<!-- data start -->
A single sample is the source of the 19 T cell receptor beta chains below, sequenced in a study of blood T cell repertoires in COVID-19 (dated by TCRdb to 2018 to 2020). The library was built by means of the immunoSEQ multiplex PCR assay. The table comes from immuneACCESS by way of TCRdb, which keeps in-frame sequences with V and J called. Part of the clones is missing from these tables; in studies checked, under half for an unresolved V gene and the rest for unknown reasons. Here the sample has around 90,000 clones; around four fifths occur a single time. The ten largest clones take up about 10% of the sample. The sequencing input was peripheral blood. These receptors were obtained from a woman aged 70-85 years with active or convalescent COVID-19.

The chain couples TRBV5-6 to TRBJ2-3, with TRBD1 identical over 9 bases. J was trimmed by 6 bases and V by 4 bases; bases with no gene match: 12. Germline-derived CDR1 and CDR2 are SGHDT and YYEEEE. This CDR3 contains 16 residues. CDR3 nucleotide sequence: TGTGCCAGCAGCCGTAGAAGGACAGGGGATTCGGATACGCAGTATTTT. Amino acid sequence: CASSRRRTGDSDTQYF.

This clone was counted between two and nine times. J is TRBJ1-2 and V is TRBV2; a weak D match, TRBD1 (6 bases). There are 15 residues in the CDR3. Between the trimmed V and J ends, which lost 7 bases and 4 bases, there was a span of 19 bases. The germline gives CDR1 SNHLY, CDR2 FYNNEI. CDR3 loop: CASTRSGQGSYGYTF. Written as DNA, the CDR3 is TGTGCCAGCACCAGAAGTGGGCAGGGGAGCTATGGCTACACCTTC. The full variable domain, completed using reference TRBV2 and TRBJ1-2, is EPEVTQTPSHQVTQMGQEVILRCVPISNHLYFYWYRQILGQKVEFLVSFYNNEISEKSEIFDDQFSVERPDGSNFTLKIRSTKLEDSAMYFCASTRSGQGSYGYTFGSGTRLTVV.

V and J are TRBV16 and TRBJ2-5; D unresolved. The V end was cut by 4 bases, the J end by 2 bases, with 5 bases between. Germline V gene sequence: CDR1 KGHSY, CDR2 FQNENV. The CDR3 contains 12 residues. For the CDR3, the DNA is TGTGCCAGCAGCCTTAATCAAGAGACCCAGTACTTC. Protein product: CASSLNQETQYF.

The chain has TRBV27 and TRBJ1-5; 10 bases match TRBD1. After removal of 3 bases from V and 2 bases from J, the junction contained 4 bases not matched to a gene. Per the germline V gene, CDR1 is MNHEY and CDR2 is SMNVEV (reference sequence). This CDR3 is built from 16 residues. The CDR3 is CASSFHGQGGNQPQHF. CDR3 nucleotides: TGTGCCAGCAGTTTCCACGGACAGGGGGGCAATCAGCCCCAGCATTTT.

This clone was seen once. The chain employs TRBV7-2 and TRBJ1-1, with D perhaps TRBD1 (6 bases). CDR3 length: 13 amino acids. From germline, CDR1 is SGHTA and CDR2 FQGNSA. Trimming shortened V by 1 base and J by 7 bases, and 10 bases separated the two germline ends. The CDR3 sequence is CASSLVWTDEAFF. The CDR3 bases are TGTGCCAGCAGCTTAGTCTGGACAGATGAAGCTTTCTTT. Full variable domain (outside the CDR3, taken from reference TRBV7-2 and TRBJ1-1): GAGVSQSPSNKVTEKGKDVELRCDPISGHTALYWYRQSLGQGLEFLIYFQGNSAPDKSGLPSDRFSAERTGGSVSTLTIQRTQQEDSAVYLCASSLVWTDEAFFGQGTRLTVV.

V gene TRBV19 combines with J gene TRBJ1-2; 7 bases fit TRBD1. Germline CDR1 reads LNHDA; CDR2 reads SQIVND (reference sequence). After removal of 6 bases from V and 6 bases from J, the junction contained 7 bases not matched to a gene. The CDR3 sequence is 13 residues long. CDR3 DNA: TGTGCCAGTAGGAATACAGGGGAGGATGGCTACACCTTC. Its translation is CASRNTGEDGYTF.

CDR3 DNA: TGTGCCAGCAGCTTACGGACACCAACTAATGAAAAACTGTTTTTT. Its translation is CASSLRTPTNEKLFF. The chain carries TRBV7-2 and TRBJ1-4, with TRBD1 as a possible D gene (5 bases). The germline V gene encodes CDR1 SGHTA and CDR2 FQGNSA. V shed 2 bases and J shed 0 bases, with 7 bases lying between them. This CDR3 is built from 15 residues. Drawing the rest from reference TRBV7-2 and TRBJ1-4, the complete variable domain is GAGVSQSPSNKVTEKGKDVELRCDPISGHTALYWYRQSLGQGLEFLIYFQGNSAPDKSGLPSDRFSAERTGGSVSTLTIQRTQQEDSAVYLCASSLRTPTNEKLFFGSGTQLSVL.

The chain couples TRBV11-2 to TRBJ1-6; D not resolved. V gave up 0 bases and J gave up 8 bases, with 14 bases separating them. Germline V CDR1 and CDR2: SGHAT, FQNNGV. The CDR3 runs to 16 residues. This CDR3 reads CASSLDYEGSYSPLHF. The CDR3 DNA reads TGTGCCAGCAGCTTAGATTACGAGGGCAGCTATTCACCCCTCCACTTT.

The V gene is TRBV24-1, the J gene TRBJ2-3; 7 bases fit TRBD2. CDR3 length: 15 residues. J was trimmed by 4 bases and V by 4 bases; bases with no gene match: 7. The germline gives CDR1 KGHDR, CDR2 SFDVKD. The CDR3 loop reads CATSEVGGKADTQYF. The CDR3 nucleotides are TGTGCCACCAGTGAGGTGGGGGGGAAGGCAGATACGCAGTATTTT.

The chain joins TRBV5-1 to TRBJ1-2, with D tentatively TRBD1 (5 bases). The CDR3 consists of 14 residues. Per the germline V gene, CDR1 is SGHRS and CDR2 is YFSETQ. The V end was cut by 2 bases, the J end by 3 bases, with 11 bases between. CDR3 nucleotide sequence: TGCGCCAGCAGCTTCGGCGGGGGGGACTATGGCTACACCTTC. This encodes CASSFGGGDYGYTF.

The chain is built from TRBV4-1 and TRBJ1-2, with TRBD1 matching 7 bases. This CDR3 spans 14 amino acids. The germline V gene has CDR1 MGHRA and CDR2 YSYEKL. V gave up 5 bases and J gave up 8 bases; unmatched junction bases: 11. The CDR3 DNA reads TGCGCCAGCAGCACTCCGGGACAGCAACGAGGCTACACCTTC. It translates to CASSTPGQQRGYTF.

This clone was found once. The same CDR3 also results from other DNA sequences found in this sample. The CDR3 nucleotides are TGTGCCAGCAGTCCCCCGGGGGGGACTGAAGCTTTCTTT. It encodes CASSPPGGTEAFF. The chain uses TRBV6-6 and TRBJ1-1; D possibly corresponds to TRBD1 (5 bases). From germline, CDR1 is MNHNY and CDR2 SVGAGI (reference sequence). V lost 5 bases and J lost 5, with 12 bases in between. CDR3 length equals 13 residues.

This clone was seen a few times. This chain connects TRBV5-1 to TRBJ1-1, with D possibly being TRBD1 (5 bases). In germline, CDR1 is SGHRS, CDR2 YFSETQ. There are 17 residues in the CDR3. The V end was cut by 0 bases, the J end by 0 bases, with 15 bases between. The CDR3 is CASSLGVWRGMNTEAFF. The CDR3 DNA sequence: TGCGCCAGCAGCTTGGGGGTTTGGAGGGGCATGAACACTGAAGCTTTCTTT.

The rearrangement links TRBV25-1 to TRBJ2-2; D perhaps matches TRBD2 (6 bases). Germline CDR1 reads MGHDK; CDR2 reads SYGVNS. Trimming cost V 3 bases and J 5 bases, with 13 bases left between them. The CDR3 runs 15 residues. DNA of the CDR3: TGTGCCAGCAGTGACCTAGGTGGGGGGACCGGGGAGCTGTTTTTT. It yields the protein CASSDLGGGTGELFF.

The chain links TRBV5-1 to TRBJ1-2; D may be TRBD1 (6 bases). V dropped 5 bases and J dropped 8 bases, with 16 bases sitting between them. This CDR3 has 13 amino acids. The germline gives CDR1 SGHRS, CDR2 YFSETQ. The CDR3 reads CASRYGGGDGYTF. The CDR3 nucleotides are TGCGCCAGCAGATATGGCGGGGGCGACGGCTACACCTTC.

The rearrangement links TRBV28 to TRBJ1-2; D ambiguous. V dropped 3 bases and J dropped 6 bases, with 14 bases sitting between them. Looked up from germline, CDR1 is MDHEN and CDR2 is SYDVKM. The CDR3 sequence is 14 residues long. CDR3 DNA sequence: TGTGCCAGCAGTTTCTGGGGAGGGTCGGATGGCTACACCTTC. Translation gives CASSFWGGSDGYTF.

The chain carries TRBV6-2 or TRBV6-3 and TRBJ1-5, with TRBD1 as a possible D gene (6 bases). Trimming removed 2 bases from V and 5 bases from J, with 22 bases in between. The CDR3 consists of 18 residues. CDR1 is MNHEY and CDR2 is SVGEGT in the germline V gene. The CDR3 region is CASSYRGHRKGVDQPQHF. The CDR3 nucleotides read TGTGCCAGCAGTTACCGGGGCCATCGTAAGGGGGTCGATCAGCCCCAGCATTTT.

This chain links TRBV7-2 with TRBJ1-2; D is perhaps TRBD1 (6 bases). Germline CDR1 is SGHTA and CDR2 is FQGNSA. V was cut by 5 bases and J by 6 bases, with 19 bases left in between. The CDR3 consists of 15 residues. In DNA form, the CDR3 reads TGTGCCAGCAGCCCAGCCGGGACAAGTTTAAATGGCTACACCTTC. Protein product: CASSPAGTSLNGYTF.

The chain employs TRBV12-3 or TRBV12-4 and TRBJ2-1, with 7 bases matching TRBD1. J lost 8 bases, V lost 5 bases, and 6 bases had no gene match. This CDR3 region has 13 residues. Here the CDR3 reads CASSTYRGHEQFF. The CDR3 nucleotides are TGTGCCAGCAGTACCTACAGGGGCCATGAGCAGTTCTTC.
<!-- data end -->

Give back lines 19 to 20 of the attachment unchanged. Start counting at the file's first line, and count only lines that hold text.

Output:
This chain links TRBV7-2 with TRBJ1-2; D is perhaps TRBD1 (6 bases). Germline CDR1 is SGHTA and CDR2 is FQGNSA. V was cut by 5 bases and J by 6 bases, with 19 bases left in between. The CDR3 consists of 15 residues. In DNA form, the CDR3 reads TGTGCCAGCAGCCCAGCCGGGACAAGTTTAAATGGCTACACCTTC. Protein product: CASSPAGTSLNGYTF.

The chain employs TRBV12-3 or TRBV12-4 and TRBJ2-1, with 7 bases matching TRBD1. J lost 8 bases, V lost 5 bases, and 6 bases had no gene match. This CDR3 region has 13 residues. Here the CDR3 reads CASSTYRGHEQFF. The CDR3 nucleotides are TGTGCCAGCAGTACCTACAGGGGCCATGAGCAGTTCTTC.